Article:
Trump says he has ended preferential economic treatment for Hong Kong
US President Donald Trump has signed an order to end preferential economic treatment for Hong Kong, after China enacted a new security law there.
“Hong Kong will now be treated the same as mainland China,” Mr Trump said.
He also signed bipartisan legislation to impose sanctions on Chinese officials who crack down on rights in Hong Kong. China said it would take retaliatory action.
Hong Kong has so far enjoyed unique freedoms not seen in mainland China.
But many people in the territory fear the new security law imposed by Beijing will bring an end to Hong Kong’s special status, agreed under a 1984 pact between China and Hong Kong’s former colonial power, the UK.
The legislation – which outlaws criticism of China’s government – is the most sweeping change to the political landscape of Hong Kong since it was handed back to China by the UK in 1997.
What did President Trump say?
Speaking in the Rose Garden on Tuesday, Mr Trump said his executive order would end preferential treatment for Hong Kong.
“No special privileges, no special economic treatment and no export of sensitive technologies,” said the president, who first announced in May that his administration would begin paring back the territory’s special status.
He also told reporters he had signed the Hong Kong Autonomy Act, which passed unanimously in Congress earlier this month.
“This law gives my administration powerful new tools to hold responsible the individuals and the entities involved in extinguishing Hong Kong’s freedom,” Mr Trump told the news conference.
The president said when asked by a journalist that he had no plans to speak to Chinese President Xi Jinping.
He told reporters that “we hold China fully responsible for concealing the virus and unleashing it upon the world”.
Mr Trump’s own administration is under scrutiny for its response to the coronavirus pandemic – the US has 3.4 million recorded cases, the highest in the world.
The president’s policy address digressed into a lengthy political attack on his Democratic presidential challenger, Joe Biden, ranging from trade and immigration to policing and climate change.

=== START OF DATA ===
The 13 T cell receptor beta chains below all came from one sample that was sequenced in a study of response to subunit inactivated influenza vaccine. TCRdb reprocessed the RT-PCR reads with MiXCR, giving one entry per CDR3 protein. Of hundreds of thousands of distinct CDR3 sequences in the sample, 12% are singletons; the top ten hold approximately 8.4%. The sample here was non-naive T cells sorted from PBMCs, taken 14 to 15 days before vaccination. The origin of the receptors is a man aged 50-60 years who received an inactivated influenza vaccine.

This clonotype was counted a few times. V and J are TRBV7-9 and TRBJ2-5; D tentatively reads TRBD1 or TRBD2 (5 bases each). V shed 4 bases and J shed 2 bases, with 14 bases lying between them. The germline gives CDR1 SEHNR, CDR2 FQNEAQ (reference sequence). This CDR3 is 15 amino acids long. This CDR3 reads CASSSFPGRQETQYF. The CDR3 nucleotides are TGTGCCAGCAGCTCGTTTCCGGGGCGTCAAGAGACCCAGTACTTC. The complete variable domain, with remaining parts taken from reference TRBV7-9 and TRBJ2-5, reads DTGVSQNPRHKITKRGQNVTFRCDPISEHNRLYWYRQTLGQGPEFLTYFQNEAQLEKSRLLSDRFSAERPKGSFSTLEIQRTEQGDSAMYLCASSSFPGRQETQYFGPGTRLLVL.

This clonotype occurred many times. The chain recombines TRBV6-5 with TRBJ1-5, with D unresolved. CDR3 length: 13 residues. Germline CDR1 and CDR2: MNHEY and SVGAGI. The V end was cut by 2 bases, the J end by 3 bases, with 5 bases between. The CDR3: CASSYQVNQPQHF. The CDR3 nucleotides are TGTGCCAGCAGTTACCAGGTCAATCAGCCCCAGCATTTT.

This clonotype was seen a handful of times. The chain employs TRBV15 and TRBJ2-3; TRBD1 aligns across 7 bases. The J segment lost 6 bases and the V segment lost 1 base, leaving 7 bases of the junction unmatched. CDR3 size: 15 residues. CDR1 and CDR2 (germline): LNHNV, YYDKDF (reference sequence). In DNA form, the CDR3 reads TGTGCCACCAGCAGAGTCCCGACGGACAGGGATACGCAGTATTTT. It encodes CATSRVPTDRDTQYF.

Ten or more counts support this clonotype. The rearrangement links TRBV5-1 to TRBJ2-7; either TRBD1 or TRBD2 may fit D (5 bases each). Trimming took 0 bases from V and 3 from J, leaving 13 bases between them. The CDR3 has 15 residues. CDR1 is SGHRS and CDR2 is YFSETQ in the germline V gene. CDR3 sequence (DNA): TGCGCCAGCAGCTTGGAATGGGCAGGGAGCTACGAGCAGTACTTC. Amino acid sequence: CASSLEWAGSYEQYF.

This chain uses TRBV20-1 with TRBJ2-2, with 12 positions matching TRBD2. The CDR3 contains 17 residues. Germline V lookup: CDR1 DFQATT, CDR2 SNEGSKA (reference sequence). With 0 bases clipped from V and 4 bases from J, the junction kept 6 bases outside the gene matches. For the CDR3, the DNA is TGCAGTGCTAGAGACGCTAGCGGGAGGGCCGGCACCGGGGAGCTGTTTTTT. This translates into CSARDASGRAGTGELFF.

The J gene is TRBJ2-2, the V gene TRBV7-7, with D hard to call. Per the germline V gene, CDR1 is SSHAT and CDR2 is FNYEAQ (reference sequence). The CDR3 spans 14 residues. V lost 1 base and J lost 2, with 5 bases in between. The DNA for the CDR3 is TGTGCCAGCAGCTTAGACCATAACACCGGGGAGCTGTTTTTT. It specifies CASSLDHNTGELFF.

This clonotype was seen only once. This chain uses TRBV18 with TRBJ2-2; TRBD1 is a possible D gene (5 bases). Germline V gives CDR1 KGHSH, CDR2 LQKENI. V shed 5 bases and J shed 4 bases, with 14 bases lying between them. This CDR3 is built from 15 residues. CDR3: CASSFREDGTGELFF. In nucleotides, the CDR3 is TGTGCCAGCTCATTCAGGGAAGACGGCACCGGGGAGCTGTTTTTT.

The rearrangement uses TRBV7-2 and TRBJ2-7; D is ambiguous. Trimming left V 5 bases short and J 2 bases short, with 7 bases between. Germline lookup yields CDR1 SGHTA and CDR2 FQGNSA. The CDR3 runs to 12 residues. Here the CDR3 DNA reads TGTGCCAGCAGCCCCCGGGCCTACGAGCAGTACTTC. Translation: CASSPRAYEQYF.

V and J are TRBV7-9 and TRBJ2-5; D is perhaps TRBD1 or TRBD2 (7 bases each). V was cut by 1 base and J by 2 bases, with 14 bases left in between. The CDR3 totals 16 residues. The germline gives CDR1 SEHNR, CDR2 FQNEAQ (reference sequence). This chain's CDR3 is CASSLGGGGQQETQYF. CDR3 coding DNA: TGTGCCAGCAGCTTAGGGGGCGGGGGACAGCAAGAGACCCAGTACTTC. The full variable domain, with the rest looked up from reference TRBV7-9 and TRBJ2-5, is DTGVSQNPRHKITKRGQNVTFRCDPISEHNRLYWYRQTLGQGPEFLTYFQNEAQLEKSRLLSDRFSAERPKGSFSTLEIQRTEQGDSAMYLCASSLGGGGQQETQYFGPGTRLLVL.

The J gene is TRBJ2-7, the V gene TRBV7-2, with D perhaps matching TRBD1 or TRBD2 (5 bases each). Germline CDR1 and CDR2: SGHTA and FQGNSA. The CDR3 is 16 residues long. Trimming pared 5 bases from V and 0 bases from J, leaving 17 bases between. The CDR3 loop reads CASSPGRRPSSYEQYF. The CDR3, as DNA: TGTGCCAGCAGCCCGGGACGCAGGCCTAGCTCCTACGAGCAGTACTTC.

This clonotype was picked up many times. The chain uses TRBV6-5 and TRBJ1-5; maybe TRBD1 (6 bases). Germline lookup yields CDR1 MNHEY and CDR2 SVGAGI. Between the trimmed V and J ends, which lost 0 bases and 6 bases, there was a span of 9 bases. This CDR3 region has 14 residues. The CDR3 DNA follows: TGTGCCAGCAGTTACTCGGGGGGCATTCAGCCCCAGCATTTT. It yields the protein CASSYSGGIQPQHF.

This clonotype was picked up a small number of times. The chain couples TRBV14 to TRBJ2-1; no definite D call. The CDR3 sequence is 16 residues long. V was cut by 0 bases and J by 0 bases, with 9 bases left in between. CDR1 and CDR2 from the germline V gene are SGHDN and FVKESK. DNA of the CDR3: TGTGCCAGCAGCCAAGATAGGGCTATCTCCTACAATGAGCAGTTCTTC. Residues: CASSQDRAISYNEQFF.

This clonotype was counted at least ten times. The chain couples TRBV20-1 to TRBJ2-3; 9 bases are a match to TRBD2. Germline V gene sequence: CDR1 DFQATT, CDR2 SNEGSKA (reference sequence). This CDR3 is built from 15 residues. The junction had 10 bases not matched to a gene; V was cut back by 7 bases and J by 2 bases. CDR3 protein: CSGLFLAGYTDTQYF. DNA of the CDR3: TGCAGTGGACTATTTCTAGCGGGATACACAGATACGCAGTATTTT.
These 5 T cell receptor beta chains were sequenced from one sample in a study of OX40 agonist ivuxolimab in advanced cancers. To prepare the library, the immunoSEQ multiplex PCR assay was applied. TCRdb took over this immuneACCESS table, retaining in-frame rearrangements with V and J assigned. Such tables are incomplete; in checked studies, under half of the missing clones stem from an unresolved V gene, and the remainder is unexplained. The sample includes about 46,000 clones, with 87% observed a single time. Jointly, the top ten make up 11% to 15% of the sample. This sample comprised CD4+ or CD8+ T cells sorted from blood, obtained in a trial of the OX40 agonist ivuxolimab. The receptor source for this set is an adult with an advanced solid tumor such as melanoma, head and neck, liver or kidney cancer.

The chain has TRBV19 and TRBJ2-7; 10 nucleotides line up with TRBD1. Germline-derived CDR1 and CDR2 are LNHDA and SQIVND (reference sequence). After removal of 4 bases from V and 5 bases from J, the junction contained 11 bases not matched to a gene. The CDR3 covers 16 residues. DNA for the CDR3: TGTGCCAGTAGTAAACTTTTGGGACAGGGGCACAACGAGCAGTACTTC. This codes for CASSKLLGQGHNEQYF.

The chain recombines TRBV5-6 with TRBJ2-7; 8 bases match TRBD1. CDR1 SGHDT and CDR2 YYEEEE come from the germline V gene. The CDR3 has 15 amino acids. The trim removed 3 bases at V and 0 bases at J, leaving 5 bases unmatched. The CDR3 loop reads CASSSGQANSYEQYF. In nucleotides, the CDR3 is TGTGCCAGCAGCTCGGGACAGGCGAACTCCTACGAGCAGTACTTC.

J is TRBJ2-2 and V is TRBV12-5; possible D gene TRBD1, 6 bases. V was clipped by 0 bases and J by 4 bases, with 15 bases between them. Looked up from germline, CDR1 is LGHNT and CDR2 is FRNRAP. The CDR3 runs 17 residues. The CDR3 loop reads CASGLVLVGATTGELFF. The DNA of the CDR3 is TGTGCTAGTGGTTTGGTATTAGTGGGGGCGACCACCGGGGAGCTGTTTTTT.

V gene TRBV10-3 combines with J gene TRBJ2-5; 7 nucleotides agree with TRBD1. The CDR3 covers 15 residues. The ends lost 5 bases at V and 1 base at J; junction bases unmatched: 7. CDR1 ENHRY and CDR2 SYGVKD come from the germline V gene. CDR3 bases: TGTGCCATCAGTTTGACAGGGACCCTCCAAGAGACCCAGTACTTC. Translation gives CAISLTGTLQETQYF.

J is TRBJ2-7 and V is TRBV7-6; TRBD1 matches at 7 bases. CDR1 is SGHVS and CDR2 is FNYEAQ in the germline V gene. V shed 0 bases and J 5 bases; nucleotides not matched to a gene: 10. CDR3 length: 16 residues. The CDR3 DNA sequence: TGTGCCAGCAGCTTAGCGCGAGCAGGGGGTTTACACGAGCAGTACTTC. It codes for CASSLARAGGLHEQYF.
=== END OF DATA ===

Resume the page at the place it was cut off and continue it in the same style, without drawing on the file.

How did China respond?
In a statement, the Chinese foreign ministry condemned the latest US moves, urging Washington to stop interfering in China’s internal affairs.
The ministry said the Chinese authorities would also impose retaliatory sanctions against American individuals and entities.
“China will make necessary responses to protect its legitimate interests,” the statement said.
Perception is reality
It wasn’t a matter of if, but when.
Scrapping Hong Kong’s special status will mean companies based there now will have to evaluate what this means for them.
Hong Kong is a re-exporting hub, which means that goods that go through Hong Kong to the US but have come from somewhere else – like China for instance – have avoided the tariffs the US has slapped on China.
Now that Hong Kong’s special status is gone – mainland Chinese companies may look for another place to send their goods – which would see Hong Kong’s port and logistics businesses suffer.
And how much of an impact will this have on American and multinational companies using Hong Kong as a regional hub?
Well, as one business consultant told me – the structural reasons for why a company would use Hong Kong as a hub are still there – low tax rates, good geographic location, convertibility of currency.
But perception is reality – and if the perception is that doing business in Hong Kong has become so much more onerous – why not decamp to China or Singapore instead.
What is going on with US-China relations?
Washington-Beijing ties have become increasingly frayed in recent months.
With Mr Trump facing an uphill battle for re-election this November, he and his Democratic challenger, Joe Biden, have accused each other of being weak on China.
On Monday, the administration rejected China’s military build-up in the South China Sea, accusing it of bullying neighbours.
Last Friday, Mr Trump told reporters on Air Force One that a “phase two” trade deal with China was in doubt because of its handling of coronavirus.
“The relationship with China has been severely damaged,” he said. “They could have stopped the plague, they could have stopped it, they didn’t stop it.”
The US also officially withdrew last week from the World Health Organization, which Mr Trump had accused of being beholden to China.
Last week, too, the Trump administration announced sanctions against Chinese politicians who it says are responsible for human rights violations against Muslim minorities in Xinjiang.- BBC